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It is naïve to restrict the legends of the literary artists within the community of the literary circle. Also, they are front-liners in understanding the surrounding society. Usually, they are also forerunners to embrace a nationalist sentiment through speaking their minds, which witness their association with the community.
For instance, lots of inks has spilled which excavated the political significance of Sedhar Senghor, Chinua Achebe and Wole Soyinka. Johanathan Peters (1978) released ‘The dance of Masks: Senghor, Achebe & Soyanka’. For such commentators of those Icons, they were not a mere, petty and rank and file authors. They were also zealous Pan-Africans. Perhaps, Wole Soyanka is also the recipient of the prestigious Nobel Prize. The Nigerian universities, Universities of Ife and University of Ibadan, once he used to lecture, still took the recipe of pride in their lists to host age long ‘ continental icons’ Indeed the latter were the recipients of the former Haile Selassie I Prize trust.
Coming home to argue the relevance of creative authors to national icons can begin from the peculiarity of ‘Ethiopic Script’ to underwrite the historic fact- ‘Ethiopia glory contained millennial long its own endemic script’. Notwithstanding, the role of church chroniclers and historians, how can one undermine the pioneering ‘Afework Gebreyesys’s ‘Tobiya’ (the first Amharic novel recorded in Ethiopia) ability to popularize the ‘Ethiopic scripts.’ Indeed, we owe a debt for Afework as a nation for his pioneering ability to embrace the script which is also a unifying spirit for “Ethiopia’.
Secondly, the icon -Haddis Alemayehu was not a sensational author where he satisfies only our insistence on reading an imagined story. Perhaps, he was an ardent sentimental indifferent to community he was raised and lived with it. In the words of the Linguist- Professor Getachew Haile, Haddis was a nationalist. Professor Getachew goes more on to say that Haddis was one of the few open defendant of ‘Ethiopianess’ who raised his pen to make a difference. His dime novel ‘Fiqir eske mekaber’ (to mean ‘Love unto the Grave’) vividly understood the then Ethiopia.
Additionally, the icon- Kebede Mikael also entrenched his indifference to the societal grudge over the pervasive underdevelopment. The MA Thesis of Daniel Zewdu (2011) dubbed as ‘ Comparative Analysis of the Concept of Communication for Development in the Books “Japan Endemin Seletenech” and Mengestina Yehizib Astedader” exposed Kebede’s nationalist sentiment seeking to see an industrial Ethiopia. The late Kebede exposed his zeal for the development of his country as narrated under the non-fiction “Japan Endemin Seletenech’( to mean ‘How was Japan developed?’ contained the prescriptions for ‘Ethiopian modernization’.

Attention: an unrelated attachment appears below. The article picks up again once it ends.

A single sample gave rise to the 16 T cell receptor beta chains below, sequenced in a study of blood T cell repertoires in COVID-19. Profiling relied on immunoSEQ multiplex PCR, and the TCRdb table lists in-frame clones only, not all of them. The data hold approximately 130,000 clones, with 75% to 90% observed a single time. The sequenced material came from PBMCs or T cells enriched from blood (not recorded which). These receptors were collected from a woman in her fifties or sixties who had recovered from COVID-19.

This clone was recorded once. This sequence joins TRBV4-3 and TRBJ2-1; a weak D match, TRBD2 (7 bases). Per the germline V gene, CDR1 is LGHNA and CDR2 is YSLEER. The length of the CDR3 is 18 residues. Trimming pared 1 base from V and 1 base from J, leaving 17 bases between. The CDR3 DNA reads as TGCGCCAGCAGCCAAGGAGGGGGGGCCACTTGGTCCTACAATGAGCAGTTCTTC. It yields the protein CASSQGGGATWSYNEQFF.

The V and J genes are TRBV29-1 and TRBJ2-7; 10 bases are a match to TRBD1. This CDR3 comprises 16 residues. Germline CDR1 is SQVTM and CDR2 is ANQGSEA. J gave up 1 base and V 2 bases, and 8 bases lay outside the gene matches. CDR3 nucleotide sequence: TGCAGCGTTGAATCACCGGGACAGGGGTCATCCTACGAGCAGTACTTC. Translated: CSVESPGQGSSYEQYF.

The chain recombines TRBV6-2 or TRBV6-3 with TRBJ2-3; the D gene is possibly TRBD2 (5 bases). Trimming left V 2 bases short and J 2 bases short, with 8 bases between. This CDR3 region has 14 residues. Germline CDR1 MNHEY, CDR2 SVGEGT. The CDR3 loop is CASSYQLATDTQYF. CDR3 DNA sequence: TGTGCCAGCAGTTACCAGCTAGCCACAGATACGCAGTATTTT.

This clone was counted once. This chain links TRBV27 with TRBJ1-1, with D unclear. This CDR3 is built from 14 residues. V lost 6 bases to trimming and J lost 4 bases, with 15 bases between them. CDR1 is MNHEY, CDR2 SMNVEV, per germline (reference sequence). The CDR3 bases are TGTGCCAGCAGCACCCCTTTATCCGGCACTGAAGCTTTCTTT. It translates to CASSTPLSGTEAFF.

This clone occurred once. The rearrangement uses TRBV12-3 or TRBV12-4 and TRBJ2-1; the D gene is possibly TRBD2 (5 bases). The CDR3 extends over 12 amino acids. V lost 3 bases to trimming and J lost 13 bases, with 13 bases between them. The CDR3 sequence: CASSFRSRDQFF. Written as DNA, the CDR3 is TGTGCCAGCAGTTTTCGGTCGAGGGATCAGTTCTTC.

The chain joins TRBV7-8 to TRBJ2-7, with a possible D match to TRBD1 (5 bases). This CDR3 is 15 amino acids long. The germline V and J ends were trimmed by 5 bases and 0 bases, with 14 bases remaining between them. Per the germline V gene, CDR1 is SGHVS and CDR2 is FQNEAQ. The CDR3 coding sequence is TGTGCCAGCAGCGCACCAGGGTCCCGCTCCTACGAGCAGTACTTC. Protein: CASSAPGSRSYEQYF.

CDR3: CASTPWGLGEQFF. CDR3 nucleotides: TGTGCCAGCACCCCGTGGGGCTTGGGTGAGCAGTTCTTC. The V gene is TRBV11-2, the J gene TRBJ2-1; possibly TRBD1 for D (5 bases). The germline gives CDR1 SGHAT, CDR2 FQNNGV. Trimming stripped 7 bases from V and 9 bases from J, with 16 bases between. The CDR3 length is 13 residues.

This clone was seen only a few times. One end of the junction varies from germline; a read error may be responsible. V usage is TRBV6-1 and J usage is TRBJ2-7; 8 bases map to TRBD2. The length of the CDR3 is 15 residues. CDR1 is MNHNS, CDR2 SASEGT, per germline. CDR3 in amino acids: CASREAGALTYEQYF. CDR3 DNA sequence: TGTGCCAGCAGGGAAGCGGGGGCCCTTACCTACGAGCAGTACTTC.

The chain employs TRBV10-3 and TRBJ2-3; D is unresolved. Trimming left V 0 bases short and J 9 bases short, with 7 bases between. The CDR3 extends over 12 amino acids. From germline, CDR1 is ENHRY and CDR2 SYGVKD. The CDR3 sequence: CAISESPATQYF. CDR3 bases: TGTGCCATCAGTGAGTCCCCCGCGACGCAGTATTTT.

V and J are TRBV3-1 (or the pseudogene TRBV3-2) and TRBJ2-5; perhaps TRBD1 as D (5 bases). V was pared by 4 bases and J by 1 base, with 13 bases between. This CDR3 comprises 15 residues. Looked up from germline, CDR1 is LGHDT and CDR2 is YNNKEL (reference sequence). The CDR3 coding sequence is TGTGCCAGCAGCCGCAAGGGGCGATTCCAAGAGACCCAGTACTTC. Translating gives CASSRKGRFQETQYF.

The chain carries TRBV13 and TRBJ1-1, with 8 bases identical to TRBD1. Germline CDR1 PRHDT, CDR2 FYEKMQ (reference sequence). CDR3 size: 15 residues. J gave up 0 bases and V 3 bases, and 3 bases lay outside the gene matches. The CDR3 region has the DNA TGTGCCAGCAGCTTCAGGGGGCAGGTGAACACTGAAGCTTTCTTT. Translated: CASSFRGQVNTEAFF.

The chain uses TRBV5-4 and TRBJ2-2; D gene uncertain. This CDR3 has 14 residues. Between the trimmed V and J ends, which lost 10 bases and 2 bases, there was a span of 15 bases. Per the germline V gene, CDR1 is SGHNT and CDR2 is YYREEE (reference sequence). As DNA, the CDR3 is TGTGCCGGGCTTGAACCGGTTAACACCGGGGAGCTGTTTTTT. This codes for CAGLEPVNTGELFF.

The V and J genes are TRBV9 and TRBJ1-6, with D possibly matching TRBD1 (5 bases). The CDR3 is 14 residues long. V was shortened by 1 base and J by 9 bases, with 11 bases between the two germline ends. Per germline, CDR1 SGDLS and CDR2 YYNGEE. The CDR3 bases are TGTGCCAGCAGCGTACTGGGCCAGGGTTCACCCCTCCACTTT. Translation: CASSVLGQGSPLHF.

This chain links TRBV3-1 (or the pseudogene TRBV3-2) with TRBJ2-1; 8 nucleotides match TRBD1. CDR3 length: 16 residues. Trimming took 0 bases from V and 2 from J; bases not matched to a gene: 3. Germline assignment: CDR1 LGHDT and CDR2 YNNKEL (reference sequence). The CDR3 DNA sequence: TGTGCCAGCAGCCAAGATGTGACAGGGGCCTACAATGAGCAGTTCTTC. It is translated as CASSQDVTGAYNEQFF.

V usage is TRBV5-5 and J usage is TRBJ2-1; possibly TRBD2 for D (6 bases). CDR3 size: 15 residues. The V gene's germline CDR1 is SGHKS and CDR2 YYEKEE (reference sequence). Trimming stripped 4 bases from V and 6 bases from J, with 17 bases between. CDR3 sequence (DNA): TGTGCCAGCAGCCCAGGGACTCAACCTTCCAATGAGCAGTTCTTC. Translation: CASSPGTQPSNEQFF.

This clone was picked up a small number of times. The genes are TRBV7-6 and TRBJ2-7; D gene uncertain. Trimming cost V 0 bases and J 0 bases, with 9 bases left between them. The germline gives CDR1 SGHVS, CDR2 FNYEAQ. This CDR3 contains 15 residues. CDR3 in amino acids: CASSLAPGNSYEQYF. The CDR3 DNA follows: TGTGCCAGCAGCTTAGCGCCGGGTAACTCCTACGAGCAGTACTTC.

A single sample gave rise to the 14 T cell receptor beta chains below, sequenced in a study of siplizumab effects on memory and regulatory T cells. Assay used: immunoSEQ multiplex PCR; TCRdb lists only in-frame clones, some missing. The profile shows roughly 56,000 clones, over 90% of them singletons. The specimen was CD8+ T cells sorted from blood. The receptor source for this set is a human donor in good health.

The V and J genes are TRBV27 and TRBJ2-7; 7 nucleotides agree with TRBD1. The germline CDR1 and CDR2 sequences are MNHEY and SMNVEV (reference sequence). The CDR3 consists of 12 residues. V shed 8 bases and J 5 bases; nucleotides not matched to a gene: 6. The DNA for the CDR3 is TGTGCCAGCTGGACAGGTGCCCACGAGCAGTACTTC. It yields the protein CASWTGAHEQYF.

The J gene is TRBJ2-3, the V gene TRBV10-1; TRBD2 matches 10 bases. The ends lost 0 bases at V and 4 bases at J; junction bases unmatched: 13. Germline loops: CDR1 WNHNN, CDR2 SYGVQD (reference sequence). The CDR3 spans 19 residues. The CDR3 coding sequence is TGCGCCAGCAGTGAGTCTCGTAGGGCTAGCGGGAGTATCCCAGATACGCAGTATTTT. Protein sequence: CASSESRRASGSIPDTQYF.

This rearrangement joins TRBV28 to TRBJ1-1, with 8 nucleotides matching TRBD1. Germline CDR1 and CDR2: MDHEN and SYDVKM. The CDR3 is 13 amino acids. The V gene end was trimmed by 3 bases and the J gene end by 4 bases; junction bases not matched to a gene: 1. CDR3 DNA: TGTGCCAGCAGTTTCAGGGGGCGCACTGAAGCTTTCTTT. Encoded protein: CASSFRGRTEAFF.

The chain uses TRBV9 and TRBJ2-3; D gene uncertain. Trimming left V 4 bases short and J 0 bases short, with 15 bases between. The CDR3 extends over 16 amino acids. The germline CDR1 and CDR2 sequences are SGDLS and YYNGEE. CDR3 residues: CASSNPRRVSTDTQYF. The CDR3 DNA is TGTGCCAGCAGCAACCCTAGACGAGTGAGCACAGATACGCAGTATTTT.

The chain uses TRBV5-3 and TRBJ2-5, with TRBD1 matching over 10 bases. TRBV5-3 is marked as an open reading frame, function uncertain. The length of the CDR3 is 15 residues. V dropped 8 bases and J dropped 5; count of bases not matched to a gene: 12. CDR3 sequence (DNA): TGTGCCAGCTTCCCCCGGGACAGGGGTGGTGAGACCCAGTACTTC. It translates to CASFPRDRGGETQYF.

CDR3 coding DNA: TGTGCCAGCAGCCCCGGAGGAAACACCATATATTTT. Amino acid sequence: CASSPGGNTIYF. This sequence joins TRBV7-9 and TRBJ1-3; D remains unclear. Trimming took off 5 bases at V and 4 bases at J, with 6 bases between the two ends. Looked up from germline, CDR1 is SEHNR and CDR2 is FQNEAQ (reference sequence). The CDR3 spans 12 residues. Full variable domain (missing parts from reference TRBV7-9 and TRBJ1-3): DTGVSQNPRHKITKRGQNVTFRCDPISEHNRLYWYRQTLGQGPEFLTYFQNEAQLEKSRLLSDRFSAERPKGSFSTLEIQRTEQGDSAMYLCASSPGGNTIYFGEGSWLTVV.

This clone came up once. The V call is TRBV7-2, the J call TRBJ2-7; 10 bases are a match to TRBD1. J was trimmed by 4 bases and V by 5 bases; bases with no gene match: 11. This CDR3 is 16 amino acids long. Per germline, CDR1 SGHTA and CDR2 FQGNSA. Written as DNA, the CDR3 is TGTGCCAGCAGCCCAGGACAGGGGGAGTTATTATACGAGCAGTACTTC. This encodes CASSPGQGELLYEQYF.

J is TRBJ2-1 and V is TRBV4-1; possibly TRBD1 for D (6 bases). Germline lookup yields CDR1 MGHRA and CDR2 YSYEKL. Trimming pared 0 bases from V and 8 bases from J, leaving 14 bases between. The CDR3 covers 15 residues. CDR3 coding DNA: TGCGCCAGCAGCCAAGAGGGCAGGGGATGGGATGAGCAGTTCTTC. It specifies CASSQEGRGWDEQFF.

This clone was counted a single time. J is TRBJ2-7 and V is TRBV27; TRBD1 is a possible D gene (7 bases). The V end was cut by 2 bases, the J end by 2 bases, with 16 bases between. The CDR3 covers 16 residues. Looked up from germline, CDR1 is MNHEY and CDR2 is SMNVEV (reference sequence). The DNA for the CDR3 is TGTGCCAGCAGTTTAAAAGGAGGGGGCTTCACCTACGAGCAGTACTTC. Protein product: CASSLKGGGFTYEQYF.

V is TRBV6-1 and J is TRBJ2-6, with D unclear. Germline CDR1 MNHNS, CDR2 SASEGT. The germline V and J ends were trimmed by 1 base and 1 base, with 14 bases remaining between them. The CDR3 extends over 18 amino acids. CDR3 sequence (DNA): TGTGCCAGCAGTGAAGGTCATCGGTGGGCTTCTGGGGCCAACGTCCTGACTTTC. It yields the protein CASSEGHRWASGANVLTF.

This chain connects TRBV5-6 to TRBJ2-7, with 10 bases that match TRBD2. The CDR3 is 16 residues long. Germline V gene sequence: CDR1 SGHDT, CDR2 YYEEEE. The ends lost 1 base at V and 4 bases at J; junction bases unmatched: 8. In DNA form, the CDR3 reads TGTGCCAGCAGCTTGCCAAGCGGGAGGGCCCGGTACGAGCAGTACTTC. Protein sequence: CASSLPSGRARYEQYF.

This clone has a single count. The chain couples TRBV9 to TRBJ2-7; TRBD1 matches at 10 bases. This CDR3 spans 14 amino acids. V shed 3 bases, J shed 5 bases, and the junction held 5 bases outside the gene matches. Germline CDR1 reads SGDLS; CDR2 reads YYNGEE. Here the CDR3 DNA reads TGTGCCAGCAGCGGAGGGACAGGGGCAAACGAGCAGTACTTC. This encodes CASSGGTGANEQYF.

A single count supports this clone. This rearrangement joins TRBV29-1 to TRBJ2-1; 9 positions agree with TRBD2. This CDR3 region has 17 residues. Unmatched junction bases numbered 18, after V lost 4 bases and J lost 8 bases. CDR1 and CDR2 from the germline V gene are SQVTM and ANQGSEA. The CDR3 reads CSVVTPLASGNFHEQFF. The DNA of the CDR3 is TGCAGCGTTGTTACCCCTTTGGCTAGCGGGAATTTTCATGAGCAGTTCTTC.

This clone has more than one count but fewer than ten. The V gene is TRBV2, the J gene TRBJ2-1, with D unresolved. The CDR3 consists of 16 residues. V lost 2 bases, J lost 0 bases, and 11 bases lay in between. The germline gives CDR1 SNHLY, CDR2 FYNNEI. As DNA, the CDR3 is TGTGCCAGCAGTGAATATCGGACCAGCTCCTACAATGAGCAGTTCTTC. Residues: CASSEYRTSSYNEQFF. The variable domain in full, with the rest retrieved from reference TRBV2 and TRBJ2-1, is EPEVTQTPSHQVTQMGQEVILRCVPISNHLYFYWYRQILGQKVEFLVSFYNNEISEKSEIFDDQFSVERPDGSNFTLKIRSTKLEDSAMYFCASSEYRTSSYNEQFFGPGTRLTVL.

Such trends of Authors to embrace nationalist sentiments went consistent with Belachew Gebrewold’s typology of nationalists, argued in his scholarly article dubbed as ‘Ethiopian Nationalism: An ideology to Transcend All Odds’ which was published on Africa Spectrum, in 2009, vol. 44, no. Where he typified, ‘Ethiopian nationalism’ is not entirely composed from the political or oppositional nationalism, as someone’s naïve and myopic assumption. Perhaps, culture, religion and unusually ‘Athletics’ also draws narratives of nationalism. In line with this, we can make sense of Haddis’s Fiqir eske mekaber’ and Kebede’s ‘Japan Endemin Seletenech’ brings and reflects the sense of Ethiopian identity.
In sum, we can argue that Iconic authors deserve remembrances of legacy. They deserve a public park or statue in a manner of symbolizing their contribution for the nation at large. They deserve prose and narratives whose literary legacy shall also fill the textbook of primary school. Also, Universities shall rename their departments dealing with literary arts with icons. Above all, we shall accord them equal tribute just like the way we salute the legends of the iconic emperors, since their trans-generational work served to be a collective markers of our ‘Ethiopian identity’. Good day!
This article is contributed by HOHE Award. HOHE Award is organized by Northeast Events to promote a culture of creative writing and reading in Ethiopia. Besides the main annual literary award, there are different events and trainings that run throughout the year with the main aim of promoting creative writing and reading among the general population and children in particular.
By Eyob Asfaw